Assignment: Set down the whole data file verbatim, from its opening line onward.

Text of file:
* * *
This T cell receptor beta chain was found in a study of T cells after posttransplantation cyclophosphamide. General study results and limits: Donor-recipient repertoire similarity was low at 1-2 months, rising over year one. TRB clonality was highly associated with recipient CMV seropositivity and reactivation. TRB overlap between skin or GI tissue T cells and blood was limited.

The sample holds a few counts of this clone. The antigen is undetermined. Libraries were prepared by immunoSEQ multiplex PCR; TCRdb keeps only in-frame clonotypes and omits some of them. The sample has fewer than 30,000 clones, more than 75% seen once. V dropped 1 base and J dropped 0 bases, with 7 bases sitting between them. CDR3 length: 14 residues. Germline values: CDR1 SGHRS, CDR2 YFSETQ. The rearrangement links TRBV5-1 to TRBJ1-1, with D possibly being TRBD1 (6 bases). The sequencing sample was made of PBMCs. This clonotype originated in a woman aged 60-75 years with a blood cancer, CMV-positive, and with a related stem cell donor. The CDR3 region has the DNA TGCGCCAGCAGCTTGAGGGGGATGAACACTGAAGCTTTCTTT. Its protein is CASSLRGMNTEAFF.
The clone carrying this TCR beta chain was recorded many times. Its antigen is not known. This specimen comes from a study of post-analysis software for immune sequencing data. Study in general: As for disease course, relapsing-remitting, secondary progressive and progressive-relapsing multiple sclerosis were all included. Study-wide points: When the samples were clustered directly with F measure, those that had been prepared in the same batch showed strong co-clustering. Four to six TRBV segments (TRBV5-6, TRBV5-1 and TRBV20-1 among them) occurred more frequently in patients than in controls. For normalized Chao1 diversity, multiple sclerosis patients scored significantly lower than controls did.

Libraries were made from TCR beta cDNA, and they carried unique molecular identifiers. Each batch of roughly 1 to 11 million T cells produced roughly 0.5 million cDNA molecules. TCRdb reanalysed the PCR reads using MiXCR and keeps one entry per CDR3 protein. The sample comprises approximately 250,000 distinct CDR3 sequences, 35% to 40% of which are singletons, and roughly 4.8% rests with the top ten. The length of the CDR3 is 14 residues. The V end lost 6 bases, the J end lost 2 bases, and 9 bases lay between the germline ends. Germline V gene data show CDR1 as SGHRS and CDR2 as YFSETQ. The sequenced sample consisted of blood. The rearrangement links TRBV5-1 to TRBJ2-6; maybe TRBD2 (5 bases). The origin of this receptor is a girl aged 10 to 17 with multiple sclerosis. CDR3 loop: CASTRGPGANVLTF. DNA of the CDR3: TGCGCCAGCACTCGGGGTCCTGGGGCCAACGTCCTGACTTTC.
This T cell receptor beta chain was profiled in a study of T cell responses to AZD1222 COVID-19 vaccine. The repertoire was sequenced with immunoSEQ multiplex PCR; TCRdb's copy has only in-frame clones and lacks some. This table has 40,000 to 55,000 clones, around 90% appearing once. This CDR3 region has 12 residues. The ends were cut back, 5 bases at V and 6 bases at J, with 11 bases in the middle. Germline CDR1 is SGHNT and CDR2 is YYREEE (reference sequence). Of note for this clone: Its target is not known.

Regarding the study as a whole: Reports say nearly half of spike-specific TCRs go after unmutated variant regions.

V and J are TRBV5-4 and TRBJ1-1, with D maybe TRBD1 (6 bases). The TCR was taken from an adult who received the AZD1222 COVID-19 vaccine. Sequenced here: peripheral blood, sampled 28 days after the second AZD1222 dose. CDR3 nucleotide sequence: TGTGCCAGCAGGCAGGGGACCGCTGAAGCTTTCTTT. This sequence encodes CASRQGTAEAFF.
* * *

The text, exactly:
This T cell receptor beta chain was found in a study of T cells after posttransplantation cyclophosphamide. General study results and limits: Donor-recipient repertoire similarity was low at 1-2 months, rising over year one. TRB clonality was highly associated with recipient CMV seropositivity and reactivation. TRB overlap between skin or GI tissue T cells and blood was limited.

The sample holds a few counts of this clone. The antigen is undetermined. Libraries were prepared by immunoSEQ multiplex PCR; TCRdb keeps only in-frame clonotypes and omits some of them. The sample has fewer than 30,000 clones, more than 75% seen once. V dropped 1 base and J dropped 0 bases, with 7 bases sitting between them. CDR3 length: 14 residues. Germline values: CDR1 SGHRS, CDR2 YFSETQ. The rearrangement links TRBV5-1 to TRBJ1-1, with D possibly being TRBD1 (6 bases). The sequencing sample was made of PBMCs. This clonotype originated in a woman aged 60-75 years with a blood cancer, CMV-positive, and with a related stem cell donor. The CDR3 region has the DNA TGCGCCAGCAGCTTGAGGGGGATGAACACTGAAGCTTTCTTT. Its protein is CASSLRGMNTEAFF.
The clone carrying this TCR beta chain was recorded many times. Its antigen is not known. This specimen comes from a study of post-analysis software for immune sequencing data. Study in general: As for disease course, relapsing-remitting, secondary progressive and progressive-relapsing multiple sclerosis were all included. Study-wide points: When the samples were clustered directly with F measure, those that had been prepared in the same batch showed strong co-clustering. Four to six TRBV segments (TRBV5-6, TRBV5-1 and TRBV20-1 among them) occurred more frequently in patients than in controls. For normalized Chao1 diversity, multiple sclerosis patients scored significantly lower than controls did.

Libraries were made from TCR beta cDNA, and they carried unique molecular identifiers. Each batch of roughly 1 to 11 million T cells produced roughly 0.5 million cDNA molecules. TCRdb reanalysed the PCR reads using MiXCR and keeps one entry per CDR3 protein. The sample comprises approximately 250,000 distinct CDR3 sequences, 35% to 40% of which are singletons, and roughly 4.8% rests with the top ten. The length of the CDR3 is 14 residues. The V end lost 6 bases, the J end lost 2 bases, and 9 bases lay between the germline ends. Germline V gene data show CDR1 as SGHRS and CDR2 as YFSETQ. The sequenced sample consisted of blood. The rearrangement links TRBV5-1 to TRBJ2-6; maybe TRBD2 (5 bases). The origin of this receptor is a girl aged 10 to 17 with multiple sclerosis. CDR3 loop: CASTRGPGANVLTF. DNA of the CDR3: TGCGCCAGCACTCGGGGTCCTGGGGCCAACGTCCTGACTTTC.
This T cell receptor beta chain was profiled in a study of T cell responses to AZD1222 COVID-19 vaccine. The repertoire was sequenced with immunoSEQ multiplex PCR; TCRdb's copy has only in-frame clones and lacks some. This table has 40,000 to 55,000 clones, around 90% appearing once. This CDR3 region has 12 residues. The ends were cut back, 5 bases at V and 6 bases at J, with 11 bases in the middle. Germline CDR1 is SGHNT and CDR2 is YYREEE (reference sequence). Of note for this clone: Its target is not known.

Regarding the study as a whole: Reports say nearly half of spike-specific TCRs go after unmutated variant regions.

V and J are TRBV5-4 and TRBJ1-1, with D maybe TRBD1 (6 bases). The TCR was taken from an adult who received the AZD1222 COVID-19 vaccine. Sequenced here: peripheral blood, sampled 28 days after the second AZD1222 dose. CDR3 nucleotide sequence: TGTGCCAGCAGGCAGGGGACCGCTGAAGCTTTCTTT. This sequence encodes CASRQGTAEAFF.